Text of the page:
Vijay Iyer is a busy man. When he isn’t teaching at Harvard University, or pursuing his PhD in physics, he’s assuming his day job as one of jazz music’s most in-demand pianists in the modern day. His recent performance residency at The Met Breuer, the Metropolitan Museum of Art’s new building dedicated to contemporary and modern art, proved his depth as musician along with his dedication to the art of improv.
Over the course of the month-long project, titled Relation, Iyer curated a number of groups to play music for a 60-person capacity room during regular museum hours. Some of the patrons were avid jazz fans, others were merely museum-goers curiously sucked into the lobby line. Each performance was roughly 45 minutes long, and no two sounded exactly the same. Sometimes it was pure improv, other times he was playing his own compositions that have brought him to jazz festivals and concert halls around the globe. The one common thread – from the ten performances I saw – was the high level of musicianship on stage and appreciation by listeners. It was silent in there as each note meticulously fell from the instruments onto the careful ears of the listener. This is music on display in its highest form, simply put.
The music itself sounded a variety of ways, depending on which lineup you caught. When he was with DJ Val-Inc (drum pads) and Elena Pinderhughes (flute), it was explorative, beat-driven, and jungle-esque. When he encountered German composer Hans Tutschku, it was spacey and meditative. His work with the trio was true to their sound, which most currently is dark and dizzying, unified under the influence of breakbeats (the last trio record was titled Break Stuff not because he’s violent, but because of break beats). With Tirtha, he collaborates with guitarist Prasanna and tablist Nitin Mitta, and together they create a one-of-a-kind sound that is equal parts airy, percussive, and inherently Indian. Alongside Craig Taborn, the two stretched the boundaries of what one can expect from improvised piano duets. Whenever one stepped in to the gallery it was a unique experience, and more often than not it was exquisitely breathtaking.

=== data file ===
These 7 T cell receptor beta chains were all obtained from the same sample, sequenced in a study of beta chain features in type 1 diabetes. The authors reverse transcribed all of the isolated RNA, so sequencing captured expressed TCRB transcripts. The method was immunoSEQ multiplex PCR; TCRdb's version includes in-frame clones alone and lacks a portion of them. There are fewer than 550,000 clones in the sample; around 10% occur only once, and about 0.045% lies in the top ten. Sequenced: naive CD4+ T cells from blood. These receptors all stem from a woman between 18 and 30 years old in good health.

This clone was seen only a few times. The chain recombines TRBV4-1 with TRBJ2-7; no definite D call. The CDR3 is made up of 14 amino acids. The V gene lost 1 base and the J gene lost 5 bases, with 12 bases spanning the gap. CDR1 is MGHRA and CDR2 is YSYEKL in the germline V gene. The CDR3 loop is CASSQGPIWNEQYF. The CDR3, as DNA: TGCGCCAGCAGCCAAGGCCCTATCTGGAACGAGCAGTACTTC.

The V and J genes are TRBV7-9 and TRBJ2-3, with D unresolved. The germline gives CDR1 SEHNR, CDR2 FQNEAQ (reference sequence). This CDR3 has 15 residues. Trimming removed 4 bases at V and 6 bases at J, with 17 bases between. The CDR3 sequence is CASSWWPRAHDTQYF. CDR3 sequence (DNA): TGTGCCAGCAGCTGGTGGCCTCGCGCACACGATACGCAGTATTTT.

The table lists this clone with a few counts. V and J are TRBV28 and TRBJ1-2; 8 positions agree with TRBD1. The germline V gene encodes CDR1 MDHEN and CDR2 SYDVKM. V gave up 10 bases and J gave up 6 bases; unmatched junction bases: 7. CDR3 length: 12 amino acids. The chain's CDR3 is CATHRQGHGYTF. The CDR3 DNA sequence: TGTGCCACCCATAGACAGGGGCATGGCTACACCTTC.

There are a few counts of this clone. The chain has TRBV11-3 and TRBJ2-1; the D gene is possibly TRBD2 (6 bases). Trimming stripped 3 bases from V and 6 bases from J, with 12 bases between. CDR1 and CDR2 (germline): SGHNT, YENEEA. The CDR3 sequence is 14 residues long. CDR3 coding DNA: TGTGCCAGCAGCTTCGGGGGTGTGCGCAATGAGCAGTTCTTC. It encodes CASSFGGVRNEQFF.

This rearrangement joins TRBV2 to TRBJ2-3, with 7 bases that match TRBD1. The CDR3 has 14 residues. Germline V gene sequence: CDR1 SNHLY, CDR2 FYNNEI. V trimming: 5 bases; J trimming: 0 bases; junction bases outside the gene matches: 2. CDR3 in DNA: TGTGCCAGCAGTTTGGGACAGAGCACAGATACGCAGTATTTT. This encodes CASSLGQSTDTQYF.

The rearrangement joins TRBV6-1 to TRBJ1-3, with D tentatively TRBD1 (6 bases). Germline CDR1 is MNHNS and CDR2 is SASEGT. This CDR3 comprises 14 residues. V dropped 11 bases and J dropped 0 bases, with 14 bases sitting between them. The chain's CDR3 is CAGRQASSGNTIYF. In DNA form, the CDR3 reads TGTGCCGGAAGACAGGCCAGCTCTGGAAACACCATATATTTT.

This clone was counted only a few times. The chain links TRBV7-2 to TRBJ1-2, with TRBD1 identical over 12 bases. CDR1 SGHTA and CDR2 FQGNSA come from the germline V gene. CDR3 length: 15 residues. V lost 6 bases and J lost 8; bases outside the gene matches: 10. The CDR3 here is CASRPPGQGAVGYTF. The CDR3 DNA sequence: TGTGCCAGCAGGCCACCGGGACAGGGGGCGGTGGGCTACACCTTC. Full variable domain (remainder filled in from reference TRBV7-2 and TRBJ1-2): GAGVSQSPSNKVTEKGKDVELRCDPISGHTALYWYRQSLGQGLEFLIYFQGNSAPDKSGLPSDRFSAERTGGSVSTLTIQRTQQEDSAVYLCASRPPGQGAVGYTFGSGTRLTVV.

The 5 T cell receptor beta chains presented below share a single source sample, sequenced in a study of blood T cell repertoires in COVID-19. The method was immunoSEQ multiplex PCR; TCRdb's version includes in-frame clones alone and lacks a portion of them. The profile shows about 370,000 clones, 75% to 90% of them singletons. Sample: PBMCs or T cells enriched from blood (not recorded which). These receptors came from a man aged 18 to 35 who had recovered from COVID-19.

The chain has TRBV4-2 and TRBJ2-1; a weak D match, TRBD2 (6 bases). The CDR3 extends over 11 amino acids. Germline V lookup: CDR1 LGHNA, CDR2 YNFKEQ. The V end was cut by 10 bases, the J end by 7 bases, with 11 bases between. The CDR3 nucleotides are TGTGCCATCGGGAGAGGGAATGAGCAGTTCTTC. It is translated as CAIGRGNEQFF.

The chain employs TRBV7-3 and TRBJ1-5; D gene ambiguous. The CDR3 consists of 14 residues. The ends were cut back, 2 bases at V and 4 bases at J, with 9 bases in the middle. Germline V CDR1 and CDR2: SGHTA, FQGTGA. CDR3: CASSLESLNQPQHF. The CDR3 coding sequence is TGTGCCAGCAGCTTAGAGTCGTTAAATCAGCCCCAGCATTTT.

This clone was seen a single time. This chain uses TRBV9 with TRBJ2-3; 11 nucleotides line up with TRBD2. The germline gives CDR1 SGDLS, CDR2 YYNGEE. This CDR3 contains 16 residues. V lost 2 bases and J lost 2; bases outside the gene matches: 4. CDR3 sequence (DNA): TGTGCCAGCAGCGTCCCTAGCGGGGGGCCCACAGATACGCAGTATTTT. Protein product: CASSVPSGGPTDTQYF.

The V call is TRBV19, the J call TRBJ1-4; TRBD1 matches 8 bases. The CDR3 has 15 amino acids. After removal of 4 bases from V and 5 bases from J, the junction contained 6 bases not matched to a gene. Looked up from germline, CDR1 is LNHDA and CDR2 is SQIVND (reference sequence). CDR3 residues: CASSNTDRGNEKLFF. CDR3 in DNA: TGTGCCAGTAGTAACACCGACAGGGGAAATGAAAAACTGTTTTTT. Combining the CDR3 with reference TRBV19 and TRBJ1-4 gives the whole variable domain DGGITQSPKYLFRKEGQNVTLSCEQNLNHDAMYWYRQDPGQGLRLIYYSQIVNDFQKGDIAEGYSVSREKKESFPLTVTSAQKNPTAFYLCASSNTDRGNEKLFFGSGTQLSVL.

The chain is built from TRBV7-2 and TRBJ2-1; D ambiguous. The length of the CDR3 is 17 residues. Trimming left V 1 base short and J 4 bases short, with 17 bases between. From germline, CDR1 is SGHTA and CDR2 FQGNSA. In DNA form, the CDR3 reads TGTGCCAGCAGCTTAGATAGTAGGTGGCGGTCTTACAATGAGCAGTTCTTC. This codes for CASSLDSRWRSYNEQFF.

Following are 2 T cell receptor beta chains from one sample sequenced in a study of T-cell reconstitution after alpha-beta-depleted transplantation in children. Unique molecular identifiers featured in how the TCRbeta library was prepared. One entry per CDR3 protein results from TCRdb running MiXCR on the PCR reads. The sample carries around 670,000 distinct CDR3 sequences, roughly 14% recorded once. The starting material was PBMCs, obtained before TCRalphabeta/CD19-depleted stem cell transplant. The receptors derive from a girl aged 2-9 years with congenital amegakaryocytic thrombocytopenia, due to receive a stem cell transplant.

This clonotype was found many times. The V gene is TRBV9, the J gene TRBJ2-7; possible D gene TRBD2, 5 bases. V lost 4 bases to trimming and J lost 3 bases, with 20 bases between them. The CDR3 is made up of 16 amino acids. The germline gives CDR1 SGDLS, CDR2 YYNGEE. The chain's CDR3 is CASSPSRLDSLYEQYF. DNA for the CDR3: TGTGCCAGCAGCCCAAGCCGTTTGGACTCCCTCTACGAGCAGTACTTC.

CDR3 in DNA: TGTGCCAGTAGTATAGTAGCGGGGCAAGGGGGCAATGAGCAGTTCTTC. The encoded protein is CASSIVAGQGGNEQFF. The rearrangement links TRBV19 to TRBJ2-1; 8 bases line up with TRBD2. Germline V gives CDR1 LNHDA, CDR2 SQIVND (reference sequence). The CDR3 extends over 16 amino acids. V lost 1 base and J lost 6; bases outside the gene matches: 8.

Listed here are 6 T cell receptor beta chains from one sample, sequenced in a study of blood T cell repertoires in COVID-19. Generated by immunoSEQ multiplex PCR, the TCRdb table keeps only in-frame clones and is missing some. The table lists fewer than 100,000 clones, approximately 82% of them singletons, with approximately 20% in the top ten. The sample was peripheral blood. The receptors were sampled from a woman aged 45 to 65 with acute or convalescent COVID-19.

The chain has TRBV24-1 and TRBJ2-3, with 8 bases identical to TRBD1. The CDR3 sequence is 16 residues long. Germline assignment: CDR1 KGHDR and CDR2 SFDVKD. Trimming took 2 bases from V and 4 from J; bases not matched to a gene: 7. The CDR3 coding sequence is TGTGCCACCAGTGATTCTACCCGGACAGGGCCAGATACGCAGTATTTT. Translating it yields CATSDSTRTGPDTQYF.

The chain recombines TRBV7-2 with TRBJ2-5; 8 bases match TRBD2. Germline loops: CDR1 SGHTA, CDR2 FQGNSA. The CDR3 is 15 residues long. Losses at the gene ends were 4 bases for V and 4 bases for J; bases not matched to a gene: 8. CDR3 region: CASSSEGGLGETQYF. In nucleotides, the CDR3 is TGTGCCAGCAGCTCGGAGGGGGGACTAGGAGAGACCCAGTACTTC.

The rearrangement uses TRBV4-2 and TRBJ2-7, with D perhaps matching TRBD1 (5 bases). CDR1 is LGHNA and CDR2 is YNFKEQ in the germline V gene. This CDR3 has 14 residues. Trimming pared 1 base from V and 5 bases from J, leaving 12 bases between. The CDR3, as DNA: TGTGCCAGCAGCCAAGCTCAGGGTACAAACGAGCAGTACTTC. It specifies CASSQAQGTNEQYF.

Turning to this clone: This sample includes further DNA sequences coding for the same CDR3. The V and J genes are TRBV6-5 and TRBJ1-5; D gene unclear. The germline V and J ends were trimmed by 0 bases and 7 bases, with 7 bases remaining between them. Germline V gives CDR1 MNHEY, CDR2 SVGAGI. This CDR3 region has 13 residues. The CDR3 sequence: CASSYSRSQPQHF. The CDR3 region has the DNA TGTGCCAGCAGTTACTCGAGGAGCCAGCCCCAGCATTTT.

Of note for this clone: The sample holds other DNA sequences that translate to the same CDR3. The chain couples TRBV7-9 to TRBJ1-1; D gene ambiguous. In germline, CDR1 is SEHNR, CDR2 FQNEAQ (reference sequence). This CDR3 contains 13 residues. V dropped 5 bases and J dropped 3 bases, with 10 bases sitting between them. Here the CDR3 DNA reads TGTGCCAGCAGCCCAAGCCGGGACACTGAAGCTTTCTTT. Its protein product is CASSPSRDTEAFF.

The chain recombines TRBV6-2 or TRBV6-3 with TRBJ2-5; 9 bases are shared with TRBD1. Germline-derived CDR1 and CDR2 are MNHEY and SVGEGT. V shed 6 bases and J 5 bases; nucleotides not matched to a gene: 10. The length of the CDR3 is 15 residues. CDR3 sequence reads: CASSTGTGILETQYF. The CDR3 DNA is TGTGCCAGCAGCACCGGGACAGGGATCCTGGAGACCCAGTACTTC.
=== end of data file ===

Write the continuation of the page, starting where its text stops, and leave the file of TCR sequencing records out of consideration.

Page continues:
Relation concluded, ultimately, with two performances by Vijay Iyer and Wadada Leo Smith as a duo. Together, the two recently released A Cosmic Rhythm With Each Stroke, which is winning over critics both inside and outside of the jazz world. The two will tour on the release throughout the summer. You can purchase the album here, and if you dig it, definitely go catch Vijay Iyer and Wadada Leo Smith live.
~ Vijay Iyer & Wadada Leo Smith In Concert ~
March 30-31 – New York, NY – Metropolitan Museum of Art Breuer Building
April 1 – Knoxville, TN – Big Ears Festival
April 7 – Cambridge, MA – Fromm Concert Series at Harvard
April 15 – Los Angeles, CA – Occidental College
April 16 – Fullerton, CA – Cal State Fullerton
April 23 – Washington, DC – Capital Bop Series – Abramson Family Auditorium
June 25 – Pittsburgh, PA – Pittsburgh International Jazz Festival